George H. W. Bush
The shooting at the Washington Navy Yard on Monday, which left 13 dead, including lone gunman Aaron Alexis, has sparked the usual contretemps (gun control vs.
Unless something dramatic happens—fast—the general election will soon be upon us, with Mitt Romney as the Republican nominee, and President Obama fighting for a second term. But if the primary season has proven largely predictable, the next phase of the presidential campaign will likely have more than a few surprises in store. Romney and Obama will be competing on a playing field more polarized along partisan and ideological lines than at any time in recent history.
By all accounts, the Obama campaign wants to avoid having the 2012 election turn into a referendum on the president’s first term, hoping instead to turn it into a choice between the two major parties’ candidates and visions for the country’s future. But if history is any guide, that will be an uphill battle. Some presidential elections do consist of a head-to-head comparison of the candidates: They just happen to be the ones involving non-incumbents, candidates whose competence to serve as president can only be predicted.
I’ve just spent a snowed-in day plowing through the Congressional Budget Office’s latest ten-year budget and economic outlook. The short-term outlook is grim enough, with an estimated deficit of $1.5 trillion—a new record, and the third consecutive 13-figure result. As for the long-term outlook, it’s not as bad as you’ve read; it’s worse. Here’s why the headlines understate the gravity of our situation.
WASHINGTON—American decline is the specter haunting our politics. This could be President Obama's undoing—or it could provide him with the opportunity to revive his presidency. Fear of decline is an old American story. Declinism ran rampant in the late 1970s and early '80s.
Jerusalem—I visit Israel at least once a year, so I have an opportunity to observe changes in the country's concerns. Never before have I sensed such a mood of foreboding, which has been triggered by two issues above all—the looming impasse in relations with the United States and a possible military confrontation with Iran. In response to American pressure that began shortly after President Obama took office, the Netanyahu government agree last November to a temporary and partial freeze on construction in East Jerusalem and the West Bank, which averted an immediate crisis.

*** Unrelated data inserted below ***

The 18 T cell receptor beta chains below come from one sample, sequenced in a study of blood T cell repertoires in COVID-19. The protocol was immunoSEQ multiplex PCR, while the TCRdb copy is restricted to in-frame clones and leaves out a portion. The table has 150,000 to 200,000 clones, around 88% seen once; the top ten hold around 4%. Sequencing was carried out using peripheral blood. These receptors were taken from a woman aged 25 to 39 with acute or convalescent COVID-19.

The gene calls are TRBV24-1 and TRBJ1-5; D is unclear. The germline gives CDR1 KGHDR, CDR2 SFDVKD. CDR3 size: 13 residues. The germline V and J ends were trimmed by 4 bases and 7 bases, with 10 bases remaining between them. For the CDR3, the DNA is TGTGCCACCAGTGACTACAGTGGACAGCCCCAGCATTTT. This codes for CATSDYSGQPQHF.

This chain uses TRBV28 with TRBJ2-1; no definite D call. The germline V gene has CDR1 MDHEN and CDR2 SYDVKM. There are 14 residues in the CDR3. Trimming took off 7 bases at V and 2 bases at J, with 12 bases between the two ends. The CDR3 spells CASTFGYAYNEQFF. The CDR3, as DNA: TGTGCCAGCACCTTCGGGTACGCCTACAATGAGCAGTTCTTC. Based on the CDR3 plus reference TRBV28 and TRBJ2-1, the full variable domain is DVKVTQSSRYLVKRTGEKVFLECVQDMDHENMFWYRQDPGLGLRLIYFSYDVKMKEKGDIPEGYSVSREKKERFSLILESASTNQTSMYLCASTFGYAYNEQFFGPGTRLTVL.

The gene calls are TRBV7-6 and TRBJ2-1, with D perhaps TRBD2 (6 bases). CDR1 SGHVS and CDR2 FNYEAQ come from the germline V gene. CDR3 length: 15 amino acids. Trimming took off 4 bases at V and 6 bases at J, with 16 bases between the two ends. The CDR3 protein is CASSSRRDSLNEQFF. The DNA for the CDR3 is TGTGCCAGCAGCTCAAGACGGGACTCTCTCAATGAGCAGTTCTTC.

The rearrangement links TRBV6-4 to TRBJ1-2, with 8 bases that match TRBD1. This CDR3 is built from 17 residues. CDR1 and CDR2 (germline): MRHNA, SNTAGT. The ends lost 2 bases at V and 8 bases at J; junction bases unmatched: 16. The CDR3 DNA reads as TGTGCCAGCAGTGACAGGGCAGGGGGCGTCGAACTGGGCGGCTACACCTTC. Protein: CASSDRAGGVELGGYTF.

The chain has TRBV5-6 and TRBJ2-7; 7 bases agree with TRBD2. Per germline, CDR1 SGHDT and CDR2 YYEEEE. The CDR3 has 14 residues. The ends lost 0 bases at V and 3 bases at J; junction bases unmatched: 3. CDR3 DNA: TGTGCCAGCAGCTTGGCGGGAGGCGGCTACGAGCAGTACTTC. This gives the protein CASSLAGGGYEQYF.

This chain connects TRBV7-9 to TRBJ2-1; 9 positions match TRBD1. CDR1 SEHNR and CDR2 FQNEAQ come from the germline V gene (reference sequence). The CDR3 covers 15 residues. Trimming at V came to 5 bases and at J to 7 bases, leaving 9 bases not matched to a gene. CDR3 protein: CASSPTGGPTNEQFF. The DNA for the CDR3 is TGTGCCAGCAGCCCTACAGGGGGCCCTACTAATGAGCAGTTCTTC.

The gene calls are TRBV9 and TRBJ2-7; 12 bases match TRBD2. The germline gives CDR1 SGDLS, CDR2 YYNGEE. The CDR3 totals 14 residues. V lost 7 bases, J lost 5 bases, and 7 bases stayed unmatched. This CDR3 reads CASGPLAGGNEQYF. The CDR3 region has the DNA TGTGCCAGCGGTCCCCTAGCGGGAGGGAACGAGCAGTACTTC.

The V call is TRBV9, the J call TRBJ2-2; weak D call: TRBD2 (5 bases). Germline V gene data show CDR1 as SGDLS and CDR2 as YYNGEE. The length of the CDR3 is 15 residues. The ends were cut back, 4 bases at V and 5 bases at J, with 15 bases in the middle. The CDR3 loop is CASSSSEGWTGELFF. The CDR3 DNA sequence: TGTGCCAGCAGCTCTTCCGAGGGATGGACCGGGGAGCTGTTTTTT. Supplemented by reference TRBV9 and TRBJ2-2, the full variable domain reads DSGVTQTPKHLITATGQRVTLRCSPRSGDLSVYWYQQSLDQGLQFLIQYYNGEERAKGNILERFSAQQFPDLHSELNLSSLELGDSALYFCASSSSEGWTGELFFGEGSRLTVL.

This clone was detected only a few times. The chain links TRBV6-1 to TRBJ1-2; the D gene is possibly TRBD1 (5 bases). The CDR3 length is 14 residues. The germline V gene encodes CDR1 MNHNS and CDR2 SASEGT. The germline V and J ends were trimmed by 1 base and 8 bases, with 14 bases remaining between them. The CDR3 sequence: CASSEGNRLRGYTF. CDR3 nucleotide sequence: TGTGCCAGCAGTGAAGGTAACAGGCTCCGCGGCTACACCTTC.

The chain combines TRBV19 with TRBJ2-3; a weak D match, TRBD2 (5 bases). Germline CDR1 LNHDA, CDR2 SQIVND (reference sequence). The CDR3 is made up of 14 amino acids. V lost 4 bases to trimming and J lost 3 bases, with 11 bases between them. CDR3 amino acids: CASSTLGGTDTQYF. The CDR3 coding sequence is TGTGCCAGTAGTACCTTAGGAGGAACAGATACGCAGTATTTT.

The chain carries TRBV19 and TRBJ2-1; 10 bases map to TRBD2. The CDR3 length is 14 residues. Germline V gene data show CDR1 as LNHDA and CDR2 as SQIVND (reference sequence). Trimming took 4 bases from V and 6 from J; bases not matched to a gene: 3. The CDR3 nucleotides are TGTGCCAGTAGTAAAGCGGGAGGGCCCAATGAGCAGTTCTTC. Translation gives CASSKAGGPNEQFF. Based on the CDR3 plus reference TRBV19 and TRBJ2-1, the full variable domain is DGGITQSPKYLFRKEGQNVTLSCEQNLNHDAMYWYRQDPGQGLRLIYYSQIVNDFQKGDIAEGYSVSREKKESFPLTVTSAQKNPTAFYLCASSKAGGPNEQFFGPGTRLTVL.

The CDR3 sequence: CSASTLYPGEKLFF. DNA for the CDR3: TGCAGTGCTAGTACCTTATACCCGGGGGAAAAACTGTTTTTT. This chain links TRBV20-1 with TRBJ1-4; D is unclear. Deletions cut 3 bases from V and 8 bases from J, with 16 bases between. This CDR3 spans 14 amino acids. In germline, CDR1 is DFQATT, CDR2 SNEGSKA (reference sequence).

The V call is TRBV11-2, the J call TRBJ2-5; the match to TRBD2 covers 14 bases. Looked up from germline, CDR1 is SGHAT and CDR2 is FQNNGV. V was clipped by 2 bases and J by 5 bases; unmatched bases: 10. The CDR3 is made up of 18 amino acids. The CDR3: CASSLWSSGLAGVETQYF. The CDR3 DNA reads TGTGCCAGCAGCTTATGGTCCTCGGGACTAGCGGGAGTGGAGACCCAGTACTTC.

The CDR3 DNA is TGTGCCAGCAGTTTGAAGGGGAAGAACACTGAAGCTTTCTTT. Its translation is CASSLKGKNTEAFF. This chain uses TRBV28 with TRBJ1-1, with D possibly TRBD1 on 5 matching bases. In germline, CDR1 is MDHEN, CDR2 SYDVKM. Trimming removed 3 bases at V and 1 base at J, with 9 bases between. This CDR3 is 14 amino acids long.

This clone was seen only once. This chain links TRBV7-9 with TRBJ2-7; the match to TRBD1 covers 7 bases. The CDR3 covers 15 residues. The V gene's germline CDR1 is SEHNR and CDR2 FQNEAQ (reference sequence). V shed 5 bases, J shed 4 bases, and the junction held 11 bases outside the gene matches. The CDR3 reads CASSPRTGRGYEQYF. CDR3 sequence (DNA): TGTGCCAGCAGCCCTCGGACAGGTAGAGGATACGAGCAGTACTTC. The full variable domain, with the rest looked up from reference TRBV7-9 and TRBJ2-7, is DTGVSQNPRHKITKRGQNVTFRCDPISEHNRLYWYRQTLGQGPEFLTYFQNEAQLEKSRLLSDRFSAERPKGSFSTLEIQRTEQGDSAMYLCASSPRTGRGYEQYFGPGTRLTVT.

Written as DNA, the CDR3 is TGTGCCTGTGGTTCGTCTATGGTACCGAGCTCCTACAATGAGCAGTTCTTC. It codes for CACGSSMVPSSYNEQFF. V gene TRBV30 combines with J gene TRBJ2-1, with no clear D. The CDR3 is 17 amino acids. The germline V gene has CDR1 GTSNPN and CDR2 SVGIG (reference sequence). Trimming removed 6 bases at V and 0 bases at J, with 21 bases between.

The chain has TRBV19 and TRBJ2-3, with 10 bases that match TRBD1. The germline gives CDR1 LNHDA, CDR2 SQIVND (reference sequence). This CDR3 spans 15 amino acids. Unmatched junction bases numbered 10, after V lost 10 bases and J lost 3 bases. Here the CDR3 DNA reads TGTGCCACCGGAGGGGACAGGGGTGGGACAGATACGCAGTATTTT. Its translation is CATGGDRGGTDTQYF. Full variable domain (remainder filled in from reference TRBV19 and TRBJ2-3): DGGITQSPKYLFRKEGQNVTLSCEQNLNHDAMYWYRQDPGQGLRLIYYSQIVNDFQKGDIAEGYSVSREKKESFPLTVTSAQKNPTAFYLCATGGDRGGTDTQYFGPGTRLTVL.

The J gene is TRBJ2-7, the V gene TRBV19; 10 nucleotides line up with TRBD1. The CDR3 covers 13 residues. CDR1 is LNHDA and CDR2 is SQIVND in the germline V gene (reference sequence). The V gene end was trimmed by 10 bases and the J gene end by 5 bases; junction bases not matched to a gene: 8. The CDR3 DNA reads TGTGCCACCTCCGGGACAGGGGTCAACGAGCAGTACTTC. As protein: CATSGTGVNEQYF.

In 1990, President George H. W. Bush, faced with an enormous budget deficit, made a deal with Congressional Democrats. He would sign on to a small, hike in the top marginal tax rate, from 28% to 31%, in return for which they would agree to a large package of spending cuts. The deal squeezed through Congress, but conservatives revolted, denouncing Bush's plan as a sellout. Over the 20 years that have passed since, opposition to deals like this has been the lodestar of the conservative movement and the Republican Party. Dissent is permitted on all other issues, but not on taxes.
Salt Lake City, Utah Jon Huntsman Jr. wants to know if I'm in the mood for Mexican food for lunch. "I know a great place we can go downtown," the Utah governor says as we pile into the back seat of his black, tinted Suburban. (He goes there all the time, three of his aides separately assure me.) We drive south from Capitol Hill, passing the enormous Mormon temple in the center of town.